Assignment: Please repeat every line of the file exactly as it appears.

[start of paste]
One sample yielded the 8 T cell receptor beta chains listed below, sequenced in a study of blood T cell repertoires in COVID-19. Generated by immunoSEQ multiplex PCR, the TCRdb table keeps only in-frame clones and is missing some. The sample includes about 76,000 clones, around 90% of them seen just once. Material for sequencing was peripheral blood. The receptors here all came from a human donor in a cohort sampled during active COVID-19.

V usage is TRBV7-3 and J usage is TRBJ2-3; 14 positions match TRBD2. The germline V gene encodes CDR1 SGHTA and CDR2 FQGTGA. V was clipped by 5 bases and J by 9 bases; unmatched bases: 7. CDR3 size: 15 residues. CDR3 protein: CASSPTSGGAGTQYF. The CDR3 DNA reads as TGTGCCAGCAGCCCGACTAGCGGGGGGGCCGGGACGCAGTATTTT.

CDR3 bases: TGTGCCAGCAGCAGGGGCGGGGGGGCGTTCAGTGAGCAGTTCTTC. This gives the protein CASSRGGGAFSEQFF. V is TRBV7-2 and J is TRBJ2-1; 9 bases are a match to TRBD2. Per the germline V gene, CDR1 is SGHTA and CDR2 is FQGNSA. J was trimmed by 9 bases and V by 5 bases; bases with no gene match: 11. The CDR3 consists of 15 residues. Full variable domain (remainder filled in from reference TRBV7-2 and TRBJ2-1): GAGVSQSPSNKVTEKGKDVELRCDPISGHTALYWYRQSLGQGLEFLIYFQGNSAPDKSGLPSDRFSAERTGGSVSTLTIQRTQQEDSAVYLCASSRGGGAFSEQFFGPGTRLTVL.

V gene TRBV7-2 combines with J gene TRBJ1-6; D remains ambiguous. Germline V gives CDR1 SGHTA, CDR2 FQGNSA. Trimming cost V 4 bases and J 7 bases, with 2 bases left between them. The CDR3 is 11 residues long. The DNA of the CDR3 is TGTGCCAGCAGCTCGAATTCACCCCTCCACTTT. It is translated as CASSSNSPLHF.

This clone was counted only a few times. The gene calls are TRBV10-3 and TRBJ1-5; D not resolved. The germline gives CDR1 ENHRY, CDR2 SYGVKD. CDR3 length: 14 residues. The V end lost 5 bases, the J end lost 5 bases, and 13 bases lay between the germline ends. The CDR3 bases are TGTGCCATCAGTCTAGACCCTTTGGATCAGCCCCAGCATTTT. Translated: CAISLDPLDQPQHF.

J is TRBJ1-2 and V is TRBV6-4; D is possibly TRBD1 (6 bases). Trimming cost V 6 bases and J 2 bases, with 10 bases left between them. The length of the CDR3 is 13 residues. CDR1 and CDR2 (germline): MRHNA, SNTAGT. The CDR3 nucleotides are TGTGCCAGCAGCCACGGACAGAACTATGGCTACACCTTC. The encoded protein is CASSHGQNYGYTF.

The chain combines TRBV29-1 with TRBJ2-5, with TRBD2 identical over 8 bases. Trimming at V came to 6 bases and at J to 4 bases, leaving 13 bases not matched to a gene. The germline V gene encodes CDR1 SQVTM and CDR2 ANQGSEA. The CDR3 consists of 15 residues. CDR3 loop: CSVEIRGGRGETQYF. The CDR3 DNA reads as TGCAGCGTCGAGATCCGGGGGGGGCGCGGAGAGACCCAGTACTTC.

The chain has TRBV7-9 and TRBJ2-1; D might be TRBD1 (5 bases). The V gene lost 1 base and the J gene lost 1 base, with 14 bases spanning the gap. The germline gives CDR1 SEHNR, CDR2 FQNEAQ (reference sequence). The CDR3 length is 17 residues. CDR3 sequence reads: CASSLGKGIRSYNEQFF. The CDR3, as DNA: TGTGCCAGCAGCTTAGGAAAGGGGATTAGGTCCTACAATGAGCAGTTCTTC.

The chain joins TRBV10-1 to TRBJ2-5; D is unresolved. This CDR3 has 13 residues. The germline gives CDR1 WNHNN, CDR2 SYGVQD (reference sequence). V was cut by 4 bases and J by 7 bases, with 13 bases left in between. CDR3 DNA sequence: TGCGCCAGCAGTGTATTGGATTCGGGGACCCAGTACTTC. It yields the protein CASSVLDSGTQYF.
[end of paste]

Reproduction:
One sample yielded the 8 T cell receptor beta chains listed below, sequenced in a study of blood T cell repertoires in COVID-19. Generated by immunoSEQ multiplex PCR, the TCRdb table keeps only in-frame clones and is missing some. The sample includes about 76,000 clones, around 90% of them seen just once. Material for sequencing was peripheral blood. The receptors here all came from a human donor in a cohort sampled during active COVID-19.

V usage is TRBV7-3 and J usage is TRBJ2-3; 14 positions match TRBD2. The germline V gene encodes CDR1 SGHTA and CDR2 FQGTGA. V was clipped by 5 bases and J by 9 bases; unmatched bases: 7. CDR3 size: 15 residues. CDR3 protein: CASSPTSGGAGTQYF. The CDR3 DNA reads as TGTGCCAGCAGCCCGACTAGCGGGGGGGCCGGGACGCAGTATTTT.

CDR3 bases: TGTGCCAGCAGCAGGGGCGGGGGGGCGTTCAGTGAGCAGTTCTTC. This gives the protein CASSRGGGAFSEQFF. V is TRBV7-2 and J is TRBJ2-1; 9 bases are a match to TRBD2. Per the germline V gene, CDR1 is SGHTA and CDR2 is FQGNSA. J was trimmed by 9 bases and V by 5 bases; bases with no gene match: 11. The CDR3 consists of 15 residues. Full variable domain (remainder filled in from reference TRBV7-2 and TRBJ2-1): GAGVSQSPSNKVTEKGKDVELRCDPISGHTALYWYRQSLGQGLEFLIYFQGNSAPDKSGLPSDRFSAERTGGSVSTLTIQRTQQEDSAVYLCASSRGGGAFSEQFFGPGTRLTVL.

V gene TRBV7-2 combines with J gene TRBJ1-6; D remains ambiguous. Germline V gives CDR1 SGHTA, CDR2 FQGNSA. Trimming cost V 4 bases and J 7 bases, with 2 bases left between them. The CDR3 is 11 residues long. The DNA of the CDR3 is TGTGCCAGCAGCTCGAATTCACCCCTCCACTTT. It is translated as CASSSNSPLHF.

This clone was counted only a few times. The gene calls are TRBV10-3 and TRBJ1-5; D not resolved. The germline gives CDR1 ENHRY, CDR2 SYGVKD. CDR3 length: 14 residues. The V end lost 5 bases, the J end lost 5 bases, and 13 bases lay between the germline ends. The CDR3 bases are TGTGCCATCAGTCTAGACCCTTTGGATCAGCCCCAGCATTTT. Translated: CAISLDPLDQPQHF.

J is TRBJ1-2 and V is TRBV6-4; D is possibly TRBD1 (6 bases). Trimming cost V 6 bases and J 2 bases, with 10 bases left between them. The length of the CDR3 is 13 residues. CDR1 and CDR2 (germline): MRHNA, SNTAGT. The CDR3 nucleotides are TGTGCCAGCAGCCACGGACAGAACTATGGCTACACCTTC. The encoded protein is CASSHGQNYGYTF.

The chain combines TRBV29-1 with TRBJ2-5, with TRBD2 identical over 8 bases. Trimming at V came to 6 bases and at J to 4 bases, leaving 13 bases not matched to a gene. The germline V gene encodes CDR1 SQVTM and CDR2 ANQGSEA. The CDR3 consists of 15 residues. CDR3 loop: CSVEIRGGRGETQYF. The CDR3 DNA reads as TGCAGCGTCGAGATCCGGGGGGGGCGCGGAGAGACCCAGTACTTC.

The chain has TRBV7-9 and TRBJ2-1; D might be TRBD1 (5 bases). The V gene lost 1 base and the J gene lost 1 base, with 14 bases spanning the gap. The germline gives CDR1 SEHNR, CDR2 FQNEAQ (reference sequence). The CDR3 length is 17 residues. CDR3 sequence reads: CASSLGKGIRSYNEQFF. The CDR3, as DNA: TGTGCCAGCAGCTTAGGAAAGGGGATTAGGTCCTACAATGAGCAGTTCTTC.

The chain joins TRBV10-1 to TRBJ2-5; D is unresolved. This CDR3 has 13 residues. The germline gives CDR1 WNHNN, CDR2 SYGVQD (reference sequence). V was cut by 4 bases and J by 7 bases, with 13 bases left in between. CDR3 DNA sequence: TGCGCCAGCAGTGTATTGGATTCGGGGACCCAGTACTTC. It yields the protein CASSVLDSGTQYF.